.Santa Rosa’s ‘Taco Tuesday’ Bicycle Rides Swell in Size

Each Tuesday around 5:45pm, bicycle riders of all sorts gather at Santa Rosa’s Humboldt Park. 

Half an hour later, the group begins a slow, winding ride around the city, passing through the McDonald neighborhood to Courthouse Square, ultimately arriving at Sebastopol Avenue to share a communal, outdoor meal from the taco trucks at the Mitote Food Park. On the way home, participants can stop at Yogurt Farms on Mendocino Avenue for a frozen dessert. 

Juan Chavez, a Santa Rosa resident, started the weekly Taco Tuesday ride last spring with friends, including Chad Hunt, as a means of getting out of the house following the most stringent pandemic restrictions. The two men bonded over their shared passion for stretched custom bikes—the bike-equivalent to low rider cars, these bicycles are lower to the ground and often feature fancy paint jobs, rims and accessories like cup holders. 

“I’ve been bicycling for a long time, but my bicycling isn’t like your traditional Sonoma County bicycling, where it’s a mountain bike or a road bike,” Chavez said. “I fell into the custom stretch bike world—as I call it, ‘the bike life’—and I’ve just been running with that and creating monstrosities of bikes [ever since].”

When a rider doesn’t have a bike or just wants to try out a custom bike, Hunt offers them one from the “lending library” in his garage.

Despite the organizers’ roots in custom bikes, all types of riders and bicycles are welcome at the Tuesday rides.

In the beginning, turnout was around 25 per ride. After the event was covered in the Press Democrat last summer, attendance swelled to about 50 to 60 people per ride. Then, on May 31, Santa Rosa’s event won in the attendance category in the inaugural “Taco Tuesday Showdown,” competing against similar events in Oceanside and Riverside. 

“Normally we have one or two trucks [at the Mitote Food Park], depending on the size of the crowd, but I told [them] we’re going to get 120 to 140 riders. That was my guess. When I saw 240 plus people show up, I was floored,” Chavez said. 

Indeed, the turnout shattered the group’s previous turnout record of 87 at one ride last summer. A Facebook group for the ride now has over 830 members, with 100 joining in the past week.

With increased attention, warmer weather and local schools out for the summer, Hunt, the group’s co-founder, expects to “average more than 100 riders all through the summer.”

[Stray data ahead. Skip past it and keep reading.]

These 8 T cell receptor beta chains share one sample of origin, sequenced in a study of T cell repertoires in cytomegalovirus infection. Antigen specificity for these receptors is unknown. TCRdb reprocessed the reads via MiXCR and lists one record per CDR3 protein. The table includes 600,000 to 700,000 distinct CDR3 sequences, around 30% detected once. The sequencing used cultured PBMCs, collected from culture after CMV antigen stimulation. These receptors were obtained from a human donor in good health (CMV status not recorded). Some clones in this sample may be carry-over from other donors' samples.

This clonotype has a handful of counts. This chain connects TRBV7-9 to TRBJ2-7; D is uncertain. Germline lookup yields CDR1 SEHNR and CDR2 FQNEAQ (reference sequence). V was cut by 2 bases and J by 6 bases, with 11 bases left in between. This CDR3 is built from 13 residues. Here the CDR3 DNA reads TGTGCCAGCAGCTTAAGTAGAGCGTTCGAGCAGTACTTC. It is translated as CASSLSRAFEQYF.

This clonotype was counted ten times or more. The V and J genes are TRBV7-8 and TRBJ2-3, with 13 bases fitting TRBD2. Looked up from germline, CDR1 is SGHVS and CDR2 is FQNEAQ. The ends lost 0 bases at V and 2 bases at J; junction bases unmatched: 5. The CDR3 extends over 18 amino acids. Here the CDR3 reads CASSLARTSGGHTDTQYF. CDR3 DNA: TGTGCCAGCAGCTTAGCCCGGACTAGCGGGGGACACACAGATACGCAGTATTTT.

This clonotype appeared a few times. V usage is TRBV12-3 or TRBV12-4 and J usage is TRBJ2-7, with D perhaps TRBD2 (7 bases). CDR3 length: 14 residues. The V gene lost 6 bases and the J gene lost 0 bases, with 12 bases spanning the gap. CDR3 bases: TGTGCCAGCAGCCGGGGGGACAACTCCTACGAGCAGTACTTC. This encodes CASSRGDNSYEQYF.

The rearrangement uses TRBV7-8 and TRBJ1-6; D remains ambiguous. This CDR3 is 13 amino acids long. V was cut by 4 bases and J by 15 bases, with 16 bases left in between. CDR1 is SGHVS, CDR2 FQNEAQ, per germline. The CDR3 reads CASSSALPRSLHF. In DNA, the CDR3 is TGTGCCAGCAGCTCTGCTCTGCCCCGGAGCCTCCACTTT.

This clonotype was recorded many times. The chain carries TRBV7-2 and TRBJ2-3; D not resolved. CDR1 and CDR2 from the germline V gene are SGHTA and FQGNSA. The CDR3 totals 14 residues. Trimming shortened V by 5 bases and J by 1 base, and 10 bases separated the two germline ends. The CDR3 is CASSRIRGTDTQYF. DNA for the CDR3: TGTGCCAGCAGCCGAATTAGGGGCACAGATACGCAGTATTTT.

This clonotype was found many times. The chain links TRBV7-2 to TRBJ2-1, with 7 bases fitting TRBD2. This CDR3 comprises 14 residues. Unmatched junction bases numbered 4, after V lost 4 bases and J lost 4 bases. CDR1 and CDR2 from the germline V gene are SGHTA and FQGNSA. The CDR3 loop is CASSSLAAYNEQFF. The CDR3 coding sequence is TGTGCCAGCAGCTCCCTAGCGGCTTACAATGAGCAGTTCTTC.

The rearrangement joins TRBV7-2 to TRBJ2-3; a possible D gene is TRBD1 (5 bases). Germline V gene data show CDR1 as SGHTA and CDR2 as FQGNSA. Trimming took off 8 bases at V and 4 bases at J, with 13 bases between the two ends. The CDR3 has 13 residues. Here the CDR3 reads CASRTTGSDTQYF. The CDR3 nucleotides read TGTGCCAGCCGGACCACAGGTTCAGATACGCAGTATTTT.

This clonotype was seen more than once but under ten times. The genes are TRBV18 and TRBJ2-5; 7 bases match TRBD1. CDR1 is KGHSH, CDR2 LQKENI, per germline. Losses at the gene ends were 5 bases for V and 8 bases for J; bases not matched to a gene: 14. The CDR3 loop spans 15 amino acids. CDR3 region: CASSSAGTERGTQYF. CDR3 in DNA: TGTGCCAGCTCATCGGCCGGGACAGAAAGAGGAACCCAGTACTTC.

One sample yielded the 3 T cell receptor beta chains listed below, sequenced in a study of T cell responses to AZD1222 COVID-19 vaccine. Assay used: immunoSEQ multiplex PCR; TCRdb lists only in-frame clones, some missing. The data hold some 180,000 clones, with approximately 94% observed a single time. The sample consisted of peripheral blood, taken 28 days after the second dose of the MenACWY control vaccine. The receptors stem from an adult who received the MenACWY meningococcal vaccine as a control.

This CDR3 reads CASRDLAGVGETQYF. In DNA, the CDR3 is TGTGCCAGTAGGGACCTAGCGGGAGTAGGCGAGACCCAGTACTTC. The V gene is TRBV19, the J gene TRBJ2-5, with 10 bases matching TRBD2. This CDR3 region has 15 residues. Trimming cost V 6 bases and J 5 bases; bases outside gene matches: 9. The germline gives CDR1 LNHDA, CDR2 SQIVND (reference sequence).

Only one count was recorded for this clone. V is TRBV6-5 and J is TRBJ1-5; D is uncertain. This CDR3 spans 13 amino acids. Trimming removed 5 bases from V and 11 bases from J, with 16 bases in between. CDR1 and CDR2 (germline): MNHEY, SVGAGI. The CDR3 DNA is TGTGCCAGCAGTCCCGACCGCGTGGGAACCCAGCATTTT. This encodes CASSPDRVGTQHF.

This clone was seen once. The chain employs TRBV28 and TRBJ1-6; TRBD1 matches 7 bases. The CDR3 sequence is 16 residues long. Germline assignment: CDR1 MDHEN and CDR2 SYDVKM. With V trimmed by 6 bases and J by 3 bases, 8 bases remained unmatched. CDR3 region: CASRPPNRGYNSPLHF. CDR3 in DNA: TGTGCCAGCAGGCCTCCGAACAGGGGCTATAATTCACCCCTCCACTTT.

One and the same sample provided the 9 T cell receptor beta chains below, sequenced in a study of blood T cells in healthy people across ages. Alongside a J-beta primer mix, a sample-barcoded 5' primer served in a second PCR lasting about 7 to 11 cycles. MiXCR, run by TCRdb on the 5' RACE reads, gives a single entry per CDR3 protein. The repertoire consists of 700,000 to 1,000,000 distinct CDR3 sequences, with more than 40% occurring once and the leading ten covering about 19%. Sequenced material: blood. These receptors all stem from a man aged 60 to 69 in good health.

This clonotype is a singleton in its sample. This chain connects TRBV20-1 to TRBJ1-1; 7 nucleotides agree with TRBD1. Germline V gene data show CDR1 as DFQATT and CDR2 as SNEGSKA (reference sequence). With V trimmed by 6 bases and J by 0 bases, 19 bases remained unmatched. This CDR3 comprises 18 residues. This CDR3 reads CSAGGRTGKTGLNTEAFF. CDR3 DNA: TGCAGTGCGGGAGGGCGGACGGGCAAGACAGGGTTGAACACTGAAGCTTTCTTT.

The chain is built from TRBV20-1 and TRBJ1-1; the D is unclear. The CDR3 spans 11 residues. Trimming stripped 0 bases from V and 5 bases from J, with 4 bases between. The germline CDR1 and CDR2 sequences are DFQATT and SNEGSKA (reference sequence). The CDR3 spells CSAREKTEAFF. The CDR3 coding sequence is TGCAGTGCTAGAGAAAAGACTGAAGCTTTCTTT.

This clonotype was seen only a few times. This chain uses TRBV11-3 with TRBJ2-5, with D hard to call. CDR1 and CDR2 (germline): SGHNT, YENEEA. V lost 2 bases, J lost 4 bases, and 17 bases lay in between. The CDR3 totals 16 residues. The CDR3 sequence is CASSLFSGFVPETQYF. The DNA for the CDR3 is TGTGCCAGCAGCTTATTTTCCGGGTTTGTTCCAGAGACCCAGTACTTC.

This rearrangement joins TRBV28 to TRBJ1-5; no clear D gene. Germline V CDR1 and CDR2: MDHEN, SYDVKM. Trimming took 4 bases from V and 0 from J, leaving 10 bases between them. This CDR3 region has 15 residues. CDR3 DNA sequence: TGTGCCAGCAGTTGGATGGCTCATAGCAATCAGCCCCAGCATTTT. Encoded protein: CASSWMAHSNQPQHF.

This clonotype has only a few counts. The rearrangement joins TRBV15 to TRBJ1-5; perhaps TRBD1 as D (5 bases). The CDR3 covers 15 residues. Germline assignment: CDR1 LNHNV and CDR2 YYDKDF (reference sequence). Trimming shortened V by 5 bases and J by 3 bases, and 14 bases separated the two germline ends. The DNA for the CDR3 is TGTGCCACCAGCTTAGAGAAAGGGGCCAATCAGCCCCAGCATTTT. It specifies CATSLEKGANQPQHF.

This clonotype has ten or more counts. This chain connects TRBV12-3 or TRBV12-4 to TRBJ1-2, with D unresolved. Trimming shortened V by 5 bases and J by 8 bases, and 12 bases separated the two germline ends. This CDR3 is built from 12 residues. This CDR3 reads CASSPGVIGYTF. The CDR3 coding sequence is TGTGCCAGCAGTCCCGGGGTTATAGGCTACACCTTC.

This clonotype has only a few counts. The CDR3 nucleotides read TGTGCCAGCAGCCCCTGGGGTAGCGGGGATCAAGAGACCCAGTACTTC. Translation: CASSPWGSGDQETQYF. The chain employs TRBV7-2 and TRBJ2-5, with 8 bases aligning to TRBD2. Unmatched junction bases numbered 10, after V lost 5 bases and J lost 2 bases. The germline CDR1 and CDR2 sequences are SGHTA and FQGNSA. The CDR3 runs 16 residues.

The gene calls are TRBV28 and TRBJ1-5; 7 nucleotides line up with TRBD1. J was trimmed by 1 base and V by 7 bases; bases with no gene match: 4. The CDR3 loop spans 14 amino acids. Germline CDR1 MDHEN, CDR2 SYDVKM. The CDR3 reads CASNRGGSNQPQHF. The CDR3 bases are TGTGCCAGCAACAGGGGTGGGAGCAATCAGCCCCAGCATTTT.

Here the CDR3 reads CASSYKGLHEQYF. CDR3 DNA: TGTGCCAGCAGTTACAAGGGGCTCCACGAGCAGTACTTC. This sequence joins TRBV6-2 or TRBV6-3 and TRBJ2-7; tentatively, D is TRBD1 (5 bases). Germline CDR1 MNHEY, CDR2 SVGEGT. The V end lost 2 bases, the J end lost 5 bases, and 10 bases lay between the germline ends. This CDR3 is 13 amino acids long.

Taco Tuesday Trophy - Juan Chavez
On May 31, the night of the “Taco Tuesday Showdown,” the Santa Rosa Taco Tuesday Ride had over 240 participants. Photo courtesy of Juan Chavez.

Amy Loukonen, a longtime bicycle advocate and a member of the Sonoma County Bicycle and Pedestrian Advisory Committee, has helped support the group behind the scenes for the past year. She first attended a Taco Tuesday ride last summer and immediately found the inclusivity and accessibility of the events appealing.

“It’s sneaky exercise. You’re having such a good time that you don’t feel that you’re getting exercise. The route was chosen specifically so that it gives a nice tour of Santa Rosa while also [using] roads that have less vehicle traffic,” Loukonen said. “We do have such a wide range of ages that ride with us, and that’s part of that diversity. Diversity in bikes, diversity in people, in backgrounds, ages and economic status. The diversity is there.”

Bike riders aren’t the only ones who enjoy the event. In the winter months, dark nights offered an excuse for attendees to festoon their rides with colorful light displays, drawing even more attention from people watching the group cycle past. Some residents who live along the route have even made watching the parade a part of their weekly plans.

“We have a group of older folks that literally put out lawn chairs and wait for us because they know we’re coming by,” Chavez said.

Unsurprisingly, the group has also drawn attention from local bicycle advocates. On Saturday, Chavez received the “Bike Champion of the Year” award from the Sonoma County Bicycle Coalition. 

“Juan has inspired hundreds of people throughout Sonoma County to come together on bikes and build a joyous and diverse community. His steadfast dedication, his willingness to support the creative efforts of others, and his hopeful outlook toward the future are just some of the reasons Sonoma County Bicycle Coalition chose to honor Juan Chavez as Bike Champion of the Year,” the Coalition said in an announcement of the honor.

Chavez is grateful for the overwhelming support from riders and supporters alike. 

“I just want to say thank you to everybody for accepting us and allowing us to come through their community and be a little loud but still be respectful. You know, just having a good time,” he said.

In his acceptance speech at the Bicycle Coalition dinner, Chavez said that the weekly ride “is the best time you can have on a Tuesday evening in Sonoma County.”

After experiencing the endearing combination of comradery, exercise and good food the Tuesday night rides offer, it’s hard to argue with him.


The Taco Tuesday bike ride is held every Tuesday at Humboldt Park, 1172 Humboldt St., Santa Rosa, at 5:45pm. The event is only canceled for rain. You can find more information in the “Santa Rosa Taco Tuesday Ride” Facebook group.

Will Carruthershttp://www.wrcarruthers.com
Will Carruthers is the news editor of the Pacific Sun and North Bay Bohemian. Email tips to [email protected] Follow him on Twitter at @Carruthers_W.
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